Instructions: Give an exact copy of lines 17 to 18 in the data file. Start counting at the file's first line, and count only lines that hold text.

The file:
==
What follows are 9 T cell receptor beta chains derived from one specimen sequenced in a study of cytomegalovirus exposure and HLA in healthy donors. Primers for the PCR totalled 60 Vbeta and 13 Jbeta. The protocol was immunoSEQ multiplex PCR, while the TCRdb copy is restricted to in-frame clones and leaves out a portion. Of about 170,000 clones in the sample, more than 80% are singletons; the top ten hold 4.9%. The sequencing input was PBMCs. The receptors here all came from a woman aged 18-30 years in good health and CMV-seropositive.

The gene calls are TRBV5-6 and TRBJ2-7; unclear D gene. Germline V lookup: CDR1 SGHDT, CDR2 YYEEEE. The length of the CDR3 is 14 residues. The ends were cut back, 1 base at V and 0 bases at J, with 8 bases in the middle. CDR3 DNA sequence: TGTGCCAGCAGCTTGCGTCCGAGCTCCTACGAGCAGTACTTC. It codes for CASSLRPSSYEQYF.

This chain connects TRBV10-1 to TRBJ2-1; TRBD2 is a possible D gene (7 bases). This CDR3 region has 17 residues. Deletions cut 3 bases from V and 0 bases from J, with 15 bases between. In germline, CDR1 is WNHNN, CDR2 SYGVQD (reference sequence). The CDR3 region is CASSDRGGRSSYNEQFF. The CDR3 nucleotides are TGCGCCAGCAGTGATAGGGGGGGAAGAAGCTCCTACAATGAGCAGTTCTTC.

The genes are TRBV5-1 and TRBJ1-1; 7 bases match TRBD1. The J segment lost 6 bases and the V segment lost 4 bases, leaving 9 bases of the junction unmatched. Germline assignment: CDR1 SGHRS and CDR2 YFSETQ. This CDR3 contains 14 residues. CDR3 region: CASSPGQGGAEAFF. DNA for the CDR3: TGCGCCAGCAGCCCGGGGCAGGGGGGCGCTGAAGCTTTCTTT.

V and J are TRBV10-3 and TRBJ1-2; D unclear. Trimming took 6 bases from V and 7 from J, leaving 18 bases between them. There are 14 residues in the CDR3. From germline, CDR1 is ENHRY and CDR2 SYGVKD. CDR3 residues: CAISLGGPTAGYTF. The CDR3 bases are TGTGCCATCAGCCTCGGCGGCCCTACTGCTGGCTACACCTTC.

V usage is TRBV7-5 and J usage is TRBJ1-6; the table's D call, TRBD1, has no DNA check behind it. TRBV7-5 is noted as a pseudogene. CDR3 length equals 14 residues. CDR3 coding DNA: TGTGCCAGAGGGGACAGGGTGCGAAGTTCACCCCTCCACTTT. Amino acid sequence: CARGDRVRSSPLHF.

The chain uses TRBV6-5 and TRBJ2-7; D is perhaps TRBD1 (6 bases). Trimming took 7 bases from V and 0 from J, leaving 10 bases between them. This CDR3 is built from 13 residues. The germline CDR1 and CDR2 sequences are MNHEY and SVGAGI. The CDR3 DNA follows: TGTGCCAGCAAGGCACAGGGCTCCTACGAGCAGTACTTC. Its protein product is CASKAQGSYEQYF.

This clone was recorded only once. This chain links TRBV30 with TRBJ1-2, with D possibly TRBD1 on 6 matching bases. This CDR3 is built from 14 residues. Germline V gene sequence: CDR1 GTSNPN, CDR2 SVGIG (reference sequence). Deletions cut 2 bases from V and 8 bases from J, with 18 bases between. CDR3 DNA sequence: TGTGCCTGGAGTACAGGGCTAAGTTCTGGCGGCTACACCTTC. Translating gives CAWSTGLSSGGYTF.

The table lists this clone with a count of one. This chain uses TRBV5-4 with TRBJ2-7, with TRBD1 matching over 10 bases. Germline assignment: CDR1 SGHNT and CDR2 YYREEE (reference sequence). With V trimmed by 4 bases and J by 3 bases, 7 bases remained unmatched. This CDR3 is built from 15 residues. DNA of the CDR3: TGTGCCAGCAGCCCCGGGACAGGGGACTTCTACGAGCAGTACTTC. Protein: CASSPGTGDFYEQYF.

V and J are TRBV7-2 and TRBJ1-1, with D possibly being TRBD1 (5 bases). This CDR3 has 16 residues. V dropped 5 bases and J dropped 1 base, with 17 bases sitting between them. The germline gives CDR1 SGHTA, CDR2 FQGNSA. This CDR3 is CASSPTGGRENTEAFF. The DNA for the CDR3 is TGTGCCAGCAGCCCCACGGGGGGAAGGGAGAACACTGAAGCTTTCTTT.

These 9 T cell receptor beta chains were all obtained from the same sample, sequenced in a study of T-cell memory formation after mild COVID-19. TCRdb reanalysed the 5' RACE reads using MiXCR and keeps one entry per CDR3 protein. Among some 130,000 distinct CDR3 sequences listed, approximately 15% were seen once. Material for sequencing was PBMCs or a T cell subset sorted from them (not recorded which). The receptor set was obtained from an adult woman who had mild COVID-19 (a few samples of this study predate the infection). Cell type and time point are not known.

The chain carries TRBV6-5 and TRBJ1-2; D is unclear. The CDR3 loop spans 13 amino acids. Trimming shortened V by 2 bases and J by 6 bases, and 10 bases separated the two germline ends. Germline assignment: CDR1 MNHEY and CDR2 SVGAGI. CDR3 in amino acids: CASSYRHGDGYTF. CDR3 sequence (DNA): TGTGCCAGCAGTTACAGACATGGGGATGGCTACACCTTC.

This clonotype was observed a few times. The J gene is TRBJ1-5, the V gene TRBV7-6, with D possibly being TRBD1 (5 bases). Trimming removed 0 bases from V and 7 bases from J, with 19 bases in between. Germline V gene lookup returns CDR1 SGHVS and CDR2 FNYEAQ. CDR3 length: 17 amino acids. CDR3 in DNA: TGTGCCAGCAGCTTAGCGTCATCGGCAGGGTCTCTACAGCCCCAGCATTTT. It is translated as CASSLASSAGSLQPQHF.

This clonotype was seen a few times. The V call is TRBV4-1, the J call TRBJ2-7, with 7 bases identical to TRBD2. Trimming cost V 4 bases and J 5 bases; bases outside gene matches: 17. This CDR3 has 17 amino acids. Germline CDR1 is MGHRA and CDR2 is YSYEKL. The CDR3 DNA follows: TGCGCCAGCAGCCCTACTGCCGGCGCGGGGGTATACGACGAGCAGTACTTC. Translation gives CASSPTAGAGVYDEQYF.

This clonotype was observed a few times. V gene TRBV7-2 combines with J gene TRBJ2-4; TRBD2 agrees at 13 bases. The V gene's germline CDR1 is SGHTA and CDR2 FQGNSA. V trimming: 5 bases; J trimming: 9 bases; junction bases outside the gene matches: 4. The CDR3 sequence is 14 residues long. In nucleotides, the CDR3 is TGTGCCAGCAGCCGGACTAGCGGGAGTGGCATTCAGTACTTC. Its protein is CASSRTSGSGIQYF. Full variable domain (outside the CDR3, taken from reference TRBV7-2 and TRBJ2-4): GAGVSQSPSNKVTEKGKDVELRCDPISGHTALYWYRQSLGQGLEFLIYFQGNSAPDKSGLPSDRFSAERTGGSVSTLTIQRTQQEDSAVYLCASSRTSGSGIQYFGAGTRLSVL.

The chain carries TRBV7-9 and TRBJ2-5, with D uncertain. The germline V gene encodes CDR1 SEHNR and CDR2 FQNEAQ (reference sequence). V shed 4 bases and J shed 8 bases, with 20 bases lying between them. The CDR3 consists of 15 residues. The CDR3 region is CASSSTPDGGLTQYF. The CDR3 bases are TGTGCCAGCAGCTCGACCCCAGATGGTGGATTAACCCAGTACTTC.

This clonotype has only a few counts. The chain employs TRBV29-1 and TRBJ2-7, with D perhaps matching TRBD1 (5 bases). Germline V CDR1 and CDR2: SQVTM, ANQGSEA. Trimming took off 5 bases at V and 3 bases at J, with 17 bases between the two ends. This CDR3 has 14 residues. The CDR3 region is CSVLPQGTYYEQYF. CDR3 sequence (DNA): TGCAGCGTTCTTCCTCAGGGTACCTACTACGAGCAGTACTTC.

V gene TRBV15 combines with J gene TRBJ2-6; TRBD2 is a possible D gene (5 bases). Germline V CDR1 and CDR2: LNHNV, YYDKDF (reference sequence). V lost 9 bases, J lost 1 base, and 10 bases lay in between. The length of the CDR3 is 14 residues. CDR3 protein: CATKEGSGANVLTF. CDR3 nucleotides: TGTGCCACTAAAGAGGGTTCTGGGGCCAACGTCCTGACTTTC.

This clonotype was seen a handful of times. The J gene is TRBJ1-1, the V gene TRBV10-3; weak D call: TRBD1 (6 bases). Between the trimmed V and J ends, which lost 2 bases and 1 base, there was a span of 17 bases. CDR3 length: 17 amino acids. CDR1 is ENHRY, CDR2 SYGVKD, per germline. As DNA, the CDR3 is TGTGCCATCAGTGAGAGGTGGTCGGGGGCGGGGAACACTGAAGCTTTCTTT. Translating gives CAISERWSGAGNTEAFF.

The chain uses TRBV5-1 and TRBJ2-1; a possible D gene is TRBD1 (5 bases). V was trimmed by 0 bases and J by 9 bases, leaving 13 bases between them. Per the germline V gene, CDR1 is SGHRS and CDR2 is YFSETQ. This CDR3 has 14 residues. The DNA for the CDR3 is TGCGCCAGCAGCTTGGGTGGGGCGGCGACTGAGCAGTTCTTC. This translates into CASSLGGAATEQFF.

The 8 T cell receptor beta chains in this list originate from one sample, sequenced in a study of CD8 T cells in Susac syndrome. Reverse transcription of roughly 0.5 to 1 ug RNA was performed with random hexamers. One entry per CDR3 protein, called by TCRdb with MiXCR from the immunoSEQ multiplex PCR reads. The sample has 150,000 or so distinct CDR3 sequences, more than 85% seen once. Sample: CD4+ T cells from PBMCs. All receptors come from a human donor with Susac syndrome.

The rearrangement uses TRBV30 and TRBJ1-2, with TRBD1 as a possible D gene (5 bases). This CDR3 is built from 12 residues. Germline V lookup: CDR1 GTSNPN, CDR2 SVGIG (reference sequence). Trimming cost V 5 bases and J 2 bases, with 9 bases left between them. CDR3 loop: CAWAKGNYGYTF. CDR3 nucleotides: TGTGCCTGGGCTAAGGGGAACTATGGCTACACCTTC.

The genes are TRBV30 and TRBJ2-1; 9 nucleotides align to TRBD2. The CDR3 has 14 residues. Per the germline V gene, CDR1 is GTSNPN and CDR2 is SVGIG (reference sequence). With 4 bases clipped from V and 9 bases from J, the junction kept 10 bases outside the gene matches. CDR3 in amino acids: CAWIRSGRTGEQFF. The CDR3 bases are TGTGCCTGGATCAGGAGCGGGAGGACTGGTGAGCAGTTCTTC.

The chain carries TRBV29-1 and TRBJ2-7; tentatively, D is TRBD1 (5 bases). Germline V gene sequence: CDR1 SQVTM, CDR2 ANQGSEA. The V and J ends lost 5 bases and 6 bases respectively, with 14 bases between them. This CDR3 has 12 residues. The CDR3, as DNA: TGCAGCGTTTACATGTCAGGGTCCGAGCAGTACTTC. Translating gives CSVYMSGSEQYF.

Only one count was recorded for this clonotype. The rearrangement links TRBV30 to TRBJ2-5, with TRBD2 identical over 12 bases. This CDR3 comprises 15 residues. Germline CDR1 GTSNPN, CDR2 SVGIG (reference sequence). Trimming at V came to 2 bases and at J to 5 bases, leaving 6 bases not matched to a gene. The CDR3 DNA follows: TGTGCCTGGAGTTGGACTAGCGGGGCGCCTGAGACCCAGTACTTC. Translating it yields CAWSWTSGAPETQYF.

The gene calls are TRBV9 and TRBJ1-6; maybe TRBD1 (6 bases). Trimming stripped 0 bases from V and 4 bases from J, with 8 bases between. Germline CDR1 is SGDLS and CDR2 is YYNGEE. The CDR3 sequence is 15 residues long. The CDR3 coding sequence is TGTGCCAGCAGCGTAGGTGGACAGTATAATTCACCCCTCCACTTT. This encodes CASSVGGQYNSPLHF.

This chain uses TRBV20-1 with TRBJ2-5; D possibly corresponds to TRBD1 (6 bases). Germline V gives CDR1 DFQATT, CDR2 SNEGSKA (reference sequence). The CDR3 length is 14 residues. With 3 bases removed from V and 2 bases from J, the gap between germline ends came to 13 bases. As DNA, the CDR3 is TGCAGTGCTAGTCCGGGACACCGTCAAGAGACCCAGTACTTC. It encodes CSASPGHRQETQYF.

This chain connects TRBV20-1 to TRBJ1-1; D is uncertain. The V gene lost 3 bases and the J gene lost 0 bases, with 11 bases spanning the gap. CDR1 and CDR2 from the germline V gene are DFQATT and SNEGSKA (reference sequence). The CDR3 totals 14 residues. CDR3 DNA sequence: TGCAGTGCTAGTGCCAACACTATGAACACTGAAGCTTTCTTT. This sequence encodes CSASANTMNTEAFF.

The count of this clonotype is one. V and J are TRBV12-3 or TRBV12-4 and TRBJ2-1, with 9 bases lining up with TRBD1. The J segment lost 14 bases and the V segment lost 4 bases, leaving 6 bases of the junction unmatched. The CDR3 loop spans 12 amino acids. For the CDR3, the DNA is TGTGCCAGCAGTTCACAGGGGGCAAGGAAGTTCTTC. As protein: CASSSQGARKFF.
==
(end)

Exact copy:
This clonotype has only a few counts. The chain employs TRBV29-1 and TRBJ2-7, with D perhaps matching TRBD1 (5 bases). Germline V CDR1 and CDR2: SQVTM, ANQGSEA. Trimming took off 5 bases at V and 3 bases at J, with 17 bases between the two ends. This CDR3 has 14 residues. The CDR3 region is CSVLPQGTYYEQYF. CDR3 sequence (DNA): TGCAGCGTTCTTCCTCAGGGTACCTACTACGAGCAGTACTTC.

V gene TRBV15 combines with J gene TRBJ2-6; TRBD2 is a possible D gene (5 bases). Germline V CDR1 and CDR2: LNHNV, YYDKDF (reference sequence). V lost 9 bases, J lost 1 base, and 10 bases lay in between. The length of the CDR3 is 14 residues. CDR3 protein: CATKEGSGANVLTF. CDR3 nucleotides: TGTGCCACTAAAGAGGGTTCTGGGGCCAACGTCCTGACTTTC.